Democracy the Swedish Way? The Exclusion of ‘Immigrants’ in Swedish Politics
Official declarations state that Sweden is today a multicultural society. At the same time, ethnic hierarchies have become increasingly conspicuous in contemporary Sweden. Recently, a governmental inquiry on structural discrimination in Swedish society presented a report analysing the relationship between the multi-ethnic composition of the Swedish population and participation in Swedish politics. This article discusses some of the main findings of the report. On the basis of a number of case studies, it illustrates how inequalities in terms of participation and influence in Swedish politics are (re)produced. One of the main conclusions drawn in the article is that all citizens that participate in Swedish politics are faced with a series of routines, conventions and idea(l)s categorising citizens according to their perceived closeness to a Swedish ‘normality’. Thus, democracy not only constitutes a formalised system of impartial procedures and conventions, routines and norms that regulate the political process in a way that guarantees freedom and equality to all participants. Rather, political participation also reflects exclusionary practices long well-documented in, for example, the housing and labour markets. In order to understand these practices, it is necessary to examine the historical interconnections between nationalism and democracy. By means of the recurrent characterisation of Swedish democracy as specifically Swedish, it becomes the job of Swedes to ‘enlighten’ the ‘immigrants’ to become ‘Swedish democrats’. This specific conceptualisation of democracy is founded on the ideal of an archaic national community, which in contemporary multi-ethnic Sweden is not capable of including the whole population on equal terms.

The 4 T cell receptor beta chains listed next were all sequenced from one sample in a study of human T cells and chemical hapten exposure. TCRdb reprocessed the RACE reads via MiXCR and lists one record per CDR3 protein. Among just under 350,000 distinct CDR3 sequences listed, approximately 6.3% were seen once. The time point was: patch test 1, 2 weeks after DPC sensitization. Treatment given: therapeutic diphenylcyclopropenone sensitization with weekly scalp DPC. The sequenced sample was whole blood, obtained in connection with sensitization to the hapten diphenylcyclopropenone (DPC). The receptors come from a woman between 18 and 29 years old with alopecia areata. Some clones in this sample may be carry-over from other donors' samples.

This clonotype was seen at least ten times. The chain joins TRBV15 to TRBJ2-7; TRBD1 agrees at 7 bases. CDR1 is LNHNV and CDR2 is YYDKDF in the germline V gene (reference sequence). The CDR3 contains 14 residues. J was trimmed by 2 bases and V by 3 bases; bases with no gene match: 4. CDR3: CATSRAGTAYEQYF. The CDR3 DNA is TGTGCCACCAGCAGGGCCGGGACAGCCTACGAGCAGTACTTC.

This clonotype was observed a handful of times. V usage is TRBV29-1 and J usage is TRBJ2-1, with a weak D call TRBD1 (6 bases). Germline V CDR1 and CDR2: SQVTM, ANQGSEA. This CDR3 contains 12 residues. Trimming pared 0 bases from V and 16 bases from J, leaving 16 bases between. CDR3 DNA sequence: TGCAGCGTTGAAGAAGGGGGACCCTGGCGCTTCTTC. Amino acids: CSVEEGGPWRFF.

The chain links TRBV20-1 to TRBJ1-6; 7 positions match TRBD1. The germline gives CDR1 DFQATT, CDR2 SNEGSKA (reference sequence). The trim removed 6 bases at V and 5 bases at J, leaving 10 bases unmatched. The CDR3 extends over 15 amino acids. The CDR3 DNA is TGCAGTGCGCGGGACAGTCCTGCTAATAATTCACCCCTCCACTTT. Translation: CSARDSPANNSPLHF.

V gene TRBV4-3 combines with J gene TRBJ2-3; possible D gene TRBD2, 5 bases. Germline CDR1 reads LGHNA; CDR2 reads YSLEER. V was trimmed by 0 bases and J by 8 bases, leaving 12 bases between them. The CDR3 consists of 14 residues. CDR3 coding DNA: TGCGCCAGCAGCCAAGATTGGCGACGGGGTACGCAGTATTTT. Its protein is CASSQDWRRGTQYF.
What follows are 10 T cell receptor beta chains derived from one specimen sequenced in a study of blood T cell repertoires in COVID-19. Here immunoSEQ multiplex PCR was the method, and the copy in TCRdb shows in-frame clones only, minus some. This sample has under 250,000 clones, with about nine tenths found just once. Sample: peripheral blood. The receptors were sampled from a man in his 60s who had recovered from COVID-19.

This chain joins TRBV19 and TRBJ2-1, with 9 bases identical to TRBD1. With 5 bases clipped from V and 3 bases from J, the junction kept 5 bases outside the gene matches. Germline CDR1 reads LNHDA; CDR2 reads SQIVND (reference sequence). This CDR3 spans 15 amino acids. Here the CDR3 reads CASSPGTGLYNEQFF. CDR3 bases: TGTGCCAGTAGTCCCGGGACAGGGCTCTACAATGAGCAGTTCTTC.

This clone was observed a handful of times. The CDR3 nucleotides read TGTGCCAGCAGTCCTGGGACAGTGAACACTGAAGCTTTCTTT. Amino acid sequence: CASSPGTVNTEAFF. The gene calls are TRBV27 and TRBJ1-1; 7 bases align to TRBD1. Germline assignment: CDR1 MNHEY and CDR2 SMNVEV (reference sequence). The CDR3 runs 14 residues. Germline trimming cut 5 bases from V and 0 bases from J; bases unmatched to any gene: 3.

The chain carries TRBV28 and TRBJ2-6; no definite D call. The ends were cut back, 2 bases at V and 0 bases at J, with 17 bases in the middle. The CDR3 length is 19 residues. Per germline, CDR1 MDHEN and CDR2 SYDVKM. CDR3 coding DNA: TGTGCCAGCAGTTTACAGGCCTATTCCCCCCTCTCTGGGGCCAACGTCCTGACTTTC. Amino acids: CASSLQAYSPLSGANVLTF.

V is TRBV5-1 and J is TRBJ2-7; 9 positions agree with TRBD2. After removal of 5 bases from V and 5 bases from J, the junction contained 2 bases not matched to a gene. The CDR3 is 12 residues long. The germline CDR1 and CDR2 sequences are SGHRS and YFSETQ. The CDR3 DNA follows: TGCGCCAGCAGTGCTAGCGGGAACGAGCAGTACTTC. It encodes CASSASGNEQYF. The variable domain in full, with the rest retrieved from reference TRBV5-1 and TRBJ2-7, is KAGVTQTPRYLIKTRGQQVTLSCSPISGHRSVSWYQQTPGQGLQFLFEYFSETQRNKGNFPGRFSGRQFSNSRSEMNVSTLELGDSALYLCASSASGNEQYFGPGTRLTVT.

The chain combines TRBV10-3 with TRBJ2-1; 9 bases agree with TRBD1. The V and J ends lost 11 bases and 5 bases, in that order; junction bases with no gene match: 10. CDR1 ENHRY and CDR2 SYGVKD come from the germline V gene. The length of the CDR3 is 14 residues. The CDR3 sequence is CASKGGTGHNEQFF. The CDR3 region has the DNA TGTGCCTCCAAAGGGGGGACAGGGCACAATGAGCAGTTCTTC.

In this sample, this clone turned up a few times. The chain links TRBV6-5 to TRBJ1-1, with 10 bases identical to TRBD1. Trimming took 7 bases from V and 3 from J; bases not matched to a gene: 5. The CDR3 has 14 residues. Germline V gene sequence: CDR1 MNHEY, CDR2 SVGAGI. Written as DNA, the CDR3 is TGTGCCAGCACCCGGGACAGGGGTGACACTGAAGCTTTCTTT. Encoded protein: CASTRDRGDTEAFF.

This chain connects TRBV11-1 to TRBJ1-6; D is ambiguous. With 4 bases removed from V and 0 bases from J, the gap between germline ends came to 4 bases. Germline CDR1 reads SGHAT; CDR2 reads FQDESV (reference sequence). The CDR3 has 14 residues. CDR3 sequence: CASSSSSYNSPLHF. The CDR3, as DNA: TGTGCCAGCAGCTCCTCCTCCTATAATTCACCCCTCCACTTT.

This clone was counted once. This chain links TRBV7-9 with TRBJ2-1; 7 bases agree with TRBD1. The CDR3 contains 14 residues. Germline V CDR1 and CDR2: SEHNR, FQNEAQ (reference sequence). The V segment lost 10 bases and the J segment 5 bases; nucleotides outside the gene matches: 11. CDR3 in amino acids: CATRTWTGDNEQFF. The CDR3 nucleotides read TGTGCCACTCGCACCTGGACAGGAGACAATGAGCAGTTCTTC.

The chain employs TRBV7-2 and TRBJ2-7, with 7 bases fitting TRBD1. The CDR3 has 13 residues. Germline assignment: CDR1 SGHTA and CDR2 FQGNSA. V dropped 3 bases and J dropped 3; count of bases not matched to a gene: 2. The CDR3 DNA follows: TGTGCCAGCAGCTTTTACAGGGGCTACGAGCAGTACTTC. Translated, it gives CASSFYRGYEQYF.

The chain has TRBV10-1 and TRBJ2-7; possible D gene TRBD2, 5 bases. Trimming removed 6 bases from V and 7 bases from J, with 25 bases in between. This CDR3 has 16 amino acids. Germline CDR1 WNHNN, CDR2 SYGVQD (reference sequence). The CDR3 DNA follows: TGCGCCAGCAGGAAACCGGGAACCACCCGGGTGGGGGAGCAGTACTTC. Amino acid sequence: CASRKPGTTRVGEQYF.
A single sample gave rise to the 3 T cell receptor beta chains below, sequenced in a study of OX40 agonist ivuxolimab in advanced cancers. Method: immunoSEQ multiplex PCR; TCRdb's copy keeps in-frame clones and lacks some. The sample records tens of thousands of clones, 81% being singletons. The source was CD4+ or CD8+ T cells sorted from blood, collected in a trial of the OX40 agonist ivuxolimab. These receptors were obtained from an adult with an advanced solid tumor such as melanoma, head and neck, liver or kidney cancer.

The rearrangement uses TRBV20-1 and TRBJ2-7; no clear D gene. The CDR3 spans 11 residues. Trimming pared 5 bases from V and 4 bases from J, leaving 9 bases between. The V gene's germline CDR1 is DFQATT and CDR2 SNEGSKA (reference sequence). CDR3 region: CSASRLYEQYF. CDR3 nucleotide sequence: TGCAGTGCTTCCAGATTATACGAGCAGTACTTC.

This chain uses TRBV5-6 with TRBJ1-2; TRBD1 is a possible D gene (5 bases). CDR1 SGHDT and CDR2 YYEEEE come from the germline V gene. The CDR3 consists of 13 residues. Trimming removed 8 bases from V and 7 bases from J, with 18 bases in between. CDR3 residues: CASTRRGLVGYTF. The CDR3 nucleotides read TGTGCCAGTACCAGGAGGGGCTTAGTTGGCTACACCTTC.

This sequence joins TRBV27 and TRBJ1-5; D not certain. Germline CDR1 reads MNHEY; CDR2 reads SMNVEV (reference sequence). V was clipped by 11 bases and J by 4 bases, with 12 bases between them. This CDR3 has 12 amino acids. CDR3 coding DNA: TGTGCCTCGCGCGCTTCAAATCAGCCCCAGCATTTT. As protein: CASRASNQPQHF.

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Document Type: Research Article
Publication date: June 1, 2007